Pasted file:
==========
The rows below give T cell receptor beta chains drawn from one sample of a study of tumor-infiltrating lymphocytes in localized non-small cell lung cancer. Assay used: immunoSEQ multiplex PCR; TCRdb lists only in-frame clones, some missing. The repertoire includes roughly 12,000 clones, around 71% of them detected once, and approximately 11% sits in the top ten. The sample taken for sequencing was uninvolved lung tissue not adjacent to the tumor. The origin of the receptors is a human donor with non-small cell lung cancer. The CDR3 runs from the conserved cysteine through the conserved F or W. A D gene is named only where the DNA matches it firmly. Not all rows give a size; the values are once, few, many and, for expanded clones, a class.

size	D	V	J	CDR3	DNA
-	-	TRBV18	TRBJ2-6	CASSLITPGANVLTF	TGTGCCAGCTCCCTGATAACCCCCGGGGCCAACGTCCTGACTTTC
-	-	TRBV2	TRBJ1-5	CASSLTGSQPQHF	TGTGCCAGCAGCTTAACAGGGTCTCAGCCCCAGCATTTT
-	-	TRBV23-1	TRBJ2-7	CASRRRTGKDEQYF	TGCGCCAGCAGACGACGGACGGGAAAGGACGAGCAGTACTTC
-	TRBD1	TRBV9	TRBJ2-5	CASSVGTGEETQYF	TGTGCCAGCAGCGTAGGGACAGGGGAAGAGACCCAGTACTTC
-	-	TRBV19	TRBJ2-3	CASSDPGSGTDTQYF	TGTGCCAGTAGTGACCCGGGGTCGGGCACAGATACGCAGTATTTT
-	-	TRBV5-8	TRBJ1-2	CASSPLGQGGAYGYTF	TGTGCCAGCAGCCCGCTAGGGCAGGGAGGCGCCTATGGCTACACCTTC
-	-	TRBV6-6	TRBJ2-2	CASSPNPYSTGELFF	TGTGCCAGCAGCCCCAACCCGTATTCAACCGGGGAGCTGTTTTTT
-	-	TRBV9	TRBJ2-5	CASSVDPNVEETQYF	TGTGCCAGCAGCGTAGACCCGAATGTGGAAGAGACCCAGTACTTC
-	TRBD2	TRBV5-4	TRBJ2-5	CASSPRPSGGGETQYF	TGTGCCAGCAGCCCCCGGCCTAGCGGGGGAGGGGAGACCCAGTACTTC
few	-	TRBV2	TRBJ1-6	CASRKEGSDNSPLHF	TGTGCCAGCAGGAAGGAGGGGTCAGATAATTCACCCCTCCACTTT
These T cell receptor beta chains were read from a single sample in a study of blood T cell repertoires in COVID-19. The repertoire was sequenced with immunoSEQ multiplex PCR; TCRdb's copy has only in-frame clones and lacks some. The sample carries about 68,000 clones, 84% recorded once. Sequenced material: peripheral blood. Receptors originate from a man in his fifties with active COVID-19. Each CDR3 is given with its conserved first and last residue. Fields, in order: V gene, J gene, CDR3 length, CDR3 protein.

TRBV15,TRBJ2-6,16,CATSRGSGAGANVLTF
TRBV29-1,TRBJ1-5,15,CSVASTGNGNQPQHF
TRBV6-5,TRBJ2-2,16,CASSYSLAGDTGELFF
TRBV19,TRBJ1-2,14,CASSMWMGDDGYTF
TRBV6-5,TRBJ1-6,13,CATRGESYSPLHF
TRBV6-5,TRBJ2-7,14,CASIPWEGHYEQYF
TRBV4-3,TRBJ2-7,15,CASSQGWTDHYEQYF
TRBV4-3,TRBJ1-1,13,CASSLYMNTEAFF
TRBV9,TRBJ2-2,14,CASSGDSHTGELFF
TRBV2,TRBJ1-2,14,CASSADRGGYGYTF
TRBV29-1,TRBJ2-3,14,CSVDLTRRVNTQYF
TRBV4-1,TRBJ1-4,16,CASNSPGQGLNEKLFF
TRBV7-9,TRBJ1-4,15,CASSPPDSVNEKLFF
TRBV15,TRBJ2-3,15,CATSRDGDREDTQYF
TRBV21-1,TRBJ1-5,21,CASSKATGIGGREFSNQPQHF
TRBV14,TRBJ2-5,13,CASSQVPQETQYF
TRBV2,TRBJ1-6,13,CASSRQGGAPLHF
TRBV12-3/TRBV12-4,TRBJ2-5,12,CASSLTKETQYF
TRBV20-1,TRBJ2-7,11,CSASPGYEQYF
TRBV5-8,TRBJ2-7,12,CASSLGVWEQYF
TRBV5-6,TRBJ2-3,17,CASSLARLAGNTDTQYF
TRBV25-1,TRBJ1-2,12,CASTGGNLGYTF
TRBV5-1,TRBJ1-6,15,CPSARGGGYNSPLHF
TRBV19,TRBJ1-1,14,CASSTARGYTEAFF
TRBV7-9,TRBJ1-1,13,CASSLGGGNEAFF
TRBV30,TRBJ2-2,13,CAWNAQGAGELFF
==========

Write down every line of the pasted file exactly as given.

The rows below give T cell receptor beta chains drawn from one sample of a study of tumor-infiltrating lymphocytes in localized non-small cell lung cancer. Assay used: immunoSEQ multiplex PCR; TCRdb lists only in-frame clones, some missing. The repertoire includes roughly 12,000 clones, around 71% of them detected once, and approximately 11% sits in the top ten. The sample taken for sequencing was uninvolved lung tissue not adjacent to the tumor. The origin of the receptors is a human donor with non-small cell lung cancer. The CDR3 runs from the conserved cysteine through the conserved F or W. A D gene is named only where the DNA matches it firmly. Not all rows give a size; the values are once, few, many and, for expanded clones, a class.

size	D	V	J	CDR3	DNA
-	-	TRBV18	TRBJ2-6	CASSLITPGANVLTF	TGTGCCAGCTCCCTGATAACCCCCGGGGCCAACGTCCTGACTTTC
-	-	TRBV2	TRBJ1-5	CASSLTGSQPQHF	TGTGCCAGCAGCTTAACAGGGTCTCAGCCCCAGCATTTT
-	-	TRBV23-1	TRBJ2-7	CASRRRTGKDEQYF	TGCGCCAGCAGACGACGGACGGGAAAGGACGAGCAGTACTTC
-	TRBD1	TRBV9	TRBJ2-5	CASSVGTGEETQYF	TGTGCCAGCAGCGTAGGGACAGGGGAAGAGACCCAGTACTTC
-	-	TRBV19	TRBJ2-3	CASSDPGSGTDTQYF	TGTGCCAGTAGTGACCCGGGGTCGGGCACAGATACGCAGTATTTT
-	-	TRBV5-8	TRBJ1-2	CASSPLGQGGAYGYTF	TGTGCCAGCAGCCCGCTAGGGCAGGGAGGCGCCTATGGCTACACCTTC
-	-	TRBV6-6	TRBJ2-2	CASSPNPYSTGELFF	TGTGCCAGCAGCCCCAACCCGTATTCAACCGGGGAGCTGTTTTTT
-	-	TRBV9	TRBJ2-5	CASSVDPNVEETQYF	TGTGCCAGCAGCGTAGACCCGAATGTGGAAGAGACCCAGTACTTC
-	TRBD2	TRBV5-4	TRBJ2-5	CASSPRPSGGGETQYF	TGTGCCAGCAGCCCCCGGCCTAGCGGGGGAGGGGAGACCCAGTACTTC
few	-	TRBV2	TRBJ1-6	CASRKEGSDNSPLHF	TGTGCCAGCAGGAAGGAGGGGTCAGATAATTCACCCCTCCACTTT
These T cell receptor beta chains were read from a single sample in a study of blood T cell repertoires in COVID-19. The repertoire was sequenced with immunoSEQ multiplex PCR; TCRdb's copy has only in-frame clones and lacks some. The sample carries about 68,000 clones, 84% recorded once. Sequenced material: peripheral blood. Receptors originate from a man in his fifties with active COVID-19. Each CDR3 is given with its conserved first and last residue. Fields, in order: V gene, J gene, CDR3 length, CDR3 protein.

TRBV15,TRBJ2-6,16,CATSRGSGAGANVLTF
TRBV29-1,TRBJ1-5,15,CSVASTGNGNQPQHF
TRBV6-5,TRBJ2-2,16,CASSYSLAGDTGELFF
TRBV19,TRBJ1-2,14,CASSMWMGDDGYTF
TRBV6-5,TRBJ1-6,13,CATRGESYSPLHF
TRBV6-5,TRBJ2-7,14,CASIPWEGHYEQYF
TRBV4-3,TRBJ2-7,15,CASSQGWTDHYEQYF
TRBV4-3,TRBJ1-1,13,CASSLYMNTEAFF
TRBV9,TRBJ2-2,14,CASSGDSHTGELFF
TRBV2,TRBJ1-2,14,CASSADRGGYGYTF
TRBV29-1,TRBJ2-3,14,CSVDLTRRVNTQYF
TRBV4-1,TRBJ1-4,16,CASNSPGQGLNEKLFF
TRBV7-9,TRBJ1-4,15,CASSPPDSVNEKLFF
TRBV15,TRBJ2-3,15,CATSRDGDREDTQYF
TRBV21-1,TRBJ1-5,21,CASSKATGIGGREFSNQPQHF
TRBV14,TRBJ2-5,13,CASSQVPQETQYF
TRBV2,TRBJ1-6,13,CASSRQGGAPLHF
TRBV12-3/TRBV12-4,TRBJ2-5,12,CASSLTKETQYF
TRBV20-1,TRBJ2-7,11,CSASPGYEQYF
TRBV5-8,TRBJ2-7,12,CASSLGVWEQYF
TRBV5-6,TRBJ2-3,17,CASSLARLAGNTDTQYF
TRBV25-1,TRBJ1-2,12,CASTGGNLGYTF
TRBV5-1,TRBJ1-6,15,CPSARGGGYNSPLHF
TRBV19,TRBJ1-1,14,CASSTARGYTEAFF
TRBV7-9,TRBJ1-1,13,CASSLGGGNEAFF
TRBV30,TRBJ2-2,13,CAWNAQGAGELFF